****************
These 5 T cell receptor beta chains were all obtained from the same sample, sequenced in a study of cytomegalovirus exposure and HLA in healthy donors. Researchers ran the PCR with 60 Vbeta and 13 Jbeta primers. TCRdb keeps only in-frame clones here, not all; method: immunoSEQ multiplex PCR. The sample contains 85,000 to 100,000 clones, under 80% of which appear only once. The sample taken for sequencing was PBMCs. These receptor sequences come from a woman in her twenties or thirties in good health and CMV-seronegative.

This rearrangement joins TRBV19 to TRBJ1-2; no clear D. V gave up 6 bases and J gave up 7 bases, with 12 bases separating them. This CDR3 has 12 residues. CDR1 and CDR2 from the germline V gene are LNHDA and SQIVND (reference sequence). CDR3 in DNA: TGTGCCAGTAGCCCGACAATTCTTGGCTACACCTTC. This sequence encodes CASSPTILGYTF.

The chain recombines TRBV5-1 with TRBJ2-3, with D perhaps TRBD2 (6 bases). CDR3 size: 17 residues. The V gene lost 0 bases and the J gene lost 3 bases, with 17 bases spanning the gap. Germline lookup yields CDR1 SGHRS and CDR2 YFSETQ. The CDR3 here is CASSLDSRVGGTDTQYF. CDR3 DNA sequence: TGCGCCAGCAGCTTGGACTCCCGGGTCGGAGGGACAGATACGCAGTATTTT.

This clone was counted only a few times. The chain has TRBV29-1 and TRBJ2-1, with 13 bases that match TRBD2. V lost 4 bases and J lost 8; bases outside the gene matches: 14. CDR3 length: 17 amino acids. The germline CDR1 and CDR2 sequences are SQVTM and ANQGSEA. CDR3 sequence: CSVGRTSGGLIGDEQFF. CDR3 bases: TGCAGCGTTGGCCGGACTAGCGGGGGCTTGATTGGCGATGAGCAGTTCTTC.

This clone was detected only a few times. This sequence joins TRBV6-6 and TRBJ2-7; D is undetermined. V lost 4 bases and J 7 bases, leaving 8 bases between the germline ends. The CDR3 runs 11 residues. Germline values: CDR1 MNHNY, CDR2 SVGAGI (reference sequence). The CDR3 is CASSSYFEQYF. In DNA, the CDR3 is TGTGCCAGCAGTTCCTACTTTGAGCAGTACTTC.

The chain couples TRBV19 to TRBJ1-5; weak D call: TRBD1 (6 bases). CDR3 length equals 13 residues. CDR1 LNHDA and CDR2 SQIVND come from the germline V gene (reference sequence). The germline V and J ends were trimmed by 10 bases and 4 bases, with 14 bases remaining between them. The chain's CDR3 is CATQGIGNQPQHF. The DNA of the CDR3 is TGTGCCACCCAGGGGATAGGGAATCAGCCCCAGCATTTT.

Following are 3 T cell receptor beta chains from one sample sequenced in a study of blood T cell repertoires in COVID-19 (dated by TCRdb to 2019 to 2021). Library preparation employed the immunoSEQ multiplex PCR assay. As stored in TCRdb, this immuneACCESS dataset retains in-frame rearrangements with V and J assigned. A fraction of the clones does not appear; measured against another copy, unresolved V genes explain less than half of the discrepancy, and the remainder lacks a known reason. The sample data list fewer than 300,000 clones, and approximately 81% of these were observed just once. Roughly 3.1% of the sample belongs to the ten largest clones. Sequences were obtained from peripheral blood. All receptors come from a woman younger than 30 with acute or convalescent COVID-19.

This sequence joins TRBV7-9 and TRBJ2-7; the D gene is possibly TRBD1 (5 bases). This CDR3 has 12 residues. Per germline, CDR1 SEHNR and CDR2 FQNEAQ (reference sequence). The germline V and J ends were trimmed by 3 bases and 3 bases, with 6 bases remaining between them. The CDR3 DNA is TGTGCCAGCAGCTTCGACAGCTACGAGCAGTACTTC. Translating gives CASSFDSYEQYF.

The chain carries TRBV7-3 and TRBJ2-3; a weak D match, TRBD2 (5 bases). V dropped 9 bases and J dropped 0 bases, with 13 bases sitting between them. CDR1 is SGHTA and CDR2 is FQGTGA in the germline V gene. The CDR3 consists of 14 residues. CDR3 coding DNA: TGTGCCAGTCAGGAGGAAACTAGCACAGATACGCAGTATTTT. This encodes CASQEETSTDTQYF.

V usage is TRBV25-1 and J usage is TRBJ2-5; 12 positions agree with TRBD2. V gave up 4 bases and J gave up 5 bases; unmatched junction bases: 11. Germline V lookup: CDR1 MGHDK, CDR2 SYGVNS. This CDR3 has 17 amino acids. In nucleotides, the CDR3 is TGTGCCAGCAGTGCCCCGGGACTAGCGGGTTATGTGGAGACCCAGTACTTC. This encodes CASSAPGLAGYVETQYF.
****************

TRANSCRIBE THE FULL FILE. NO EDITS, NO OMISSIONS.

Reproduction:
These 5 T cell receptor beta chains were all obtained from the same sample, sequenced in a study of cytomegalovirus exposure and HLA in healthy donors. Researchers ran the PCR with 60 Vbeta and 13 Jbeta primers. TCRdb keeps only in-frame clones here, not all; method: immunoSEQ multiplex PCR. The sample contains 85,000 to 100,000 clones, under 80% of which appear only once. The sample taken for sequencing was PBMCs. These receptor sequences come from a woman in her twenties or thirties in good health and CMV-seronegative.

This rearrangement joins TRBV19 to TRBJ1-2; no clear D. V gave up 6 bases and J gave up 7 bases, with 12 bases separating them. This CDR3 has 12 residues. CDR1 and CDR2 from the germline V gene are LNHDA and SQIVND (reference sequence). CDR3 in DNA: TGTGCCAGTAGCCCGACAATTCTTGGCTACACCTTC. This sequence encodes CASSPTILGYTF.

The chain recombines TRBV5-1 with TRBJ2-3, with D perhaps TRBD2 (6 bases). CDR3 size: 17 residues. The V gene lost 0 bases and the J gene lost 3 bases, with 17 bases spanning the gap. Germline lookup yields CDR1 SGHRS and CDR2 YFSETQ. The CDR3 here is CASSLDSRVGGTDTQYF. CDR3 DNA sequence: TGCGCCAGCAGCTTGGACTCCCGGGTCGGAGGGACAGATACGCAGTATTTT.

This clone was counted only a few times. The chain has TRBV29-1 and TRBJ2-1, with 13 bases that match TRBD2. V lost 4 bases and J lost 8; bases outside the gene matches: 14. CDR3 length: 17 amino acids. The germline CDR1 and CDR2 sequences are SQVTM and ANQGSEA. CDR3 sequence: CSVGRTSGGLIGDEQFF. CDR3 bases: TGCAGCGTTGGCCGGACTAGCGGGGGCTTGATTGGCGATGAGCAGTTCTTC.

This clone was detected only a few times. This sequence joins TRBV6-6 and TRBJ2-7; D is undetermined. V lost 4 bases and J 7 bases, leaving 8 bases between the germline ends. The CDR3 runs 11 residues. Germline values: CDR1 MNHNY, CDR2 SVGAGI (reference sequence). The CDR3 is CASSSYFEQYF. In DNA, the CDR3 is TGTGCCAGCAGTTCCTACTTTGAGCAGTACTTC.

The chain couples TRBV19 to TRBJ1-5; weak D call: TRBD1 (6 bases). CDR3 length equals 13 residues. CDR1 LNHDA and CDR2 SQIVND come from the germline V gene (reference sequence). The germline V and J ends were trimmed by 10 bases and 4 bases, with 14 bases remaining between them. The chain's CDR3 is CATQGIGNQPQHF. The DNA of the CDR3 is TGTGCCACCCAGGGGATAGGGAATCAGCCCCAGCATTTT.

Following are 3 T cell receptor beta chains from one sample sequenced in a study of blood T cell repertoires in COVID-19 (dated by TCRdb to 2019 to 2021). Library preparation employed the immunoSEQ multiplex PCR assay. As stored in TCRdb, this immuneACCESS dataset retains in-frame rearrangements with V and J assigned. A fraction of the clones does not appear; measured against another copy, unresolved V genes explain less than half of the discrepancy, and the remainder lacks a known reason. The sample data list fewer than 300,000 clones, and approximately 81% of these were observed just once. Roughly 3.1% of the sample belongs to the ten largest clones. Sequences were obtained from peripheral blood. All receptors come from a woman younger than 30 with acute or convalescent COVID-19.

This sequence joins TRBV7-9 and TRBJ2-7; the D gene is possibly TRBD1 (5 bases). This CDR3 has 12 residues. Per germline, CDR1 SEHNR and CDR2 FQNEAQ (reference sequence). The germline V and J ends were trimmed by 3 bases and 3 bases, with 6 bases remaining between them. The CDR3 DNA is TGTGCCAGCAGCTTCGACAGCTACGAGCAGTACTTC. Translating gives CASSFDSYEQYF.

The chain carries TRBV7-3 and TRBJ2-3; a weak D match, TRBD2 (5 bases). V dropped 9 bases and J dropped 0 bases, with 13 bases sitting between them. CDR1 is SGHTA and CDR2 is FQGTGA in the germline V gene. The CDR3 consists of 14 residues. CDR3 coding DNA: TGTGCCAGTCAGGAGGAAACTAGCACAGATACGCAGTATTTT. This encodes CASQEETSTDTQYF.

V usage is TRBV25-1 and J usage is TRBJ2-5; 12 positions agree with TRBD2. V gave up 4 bases and J gave up 5 bases; unmatched junction bases: 11. Germline V lookup: CDR1 MGHDK, CDR2 SYGVNS. This CDR3 has 17 amino acids. In nucleotides, the CDR3 is TGTGCCAGCAGTGCCCCGGGACTAGCGGGTTATGTGGAGACCCAGTACTTC. This encodes CASSAPGLAGYVETQYF.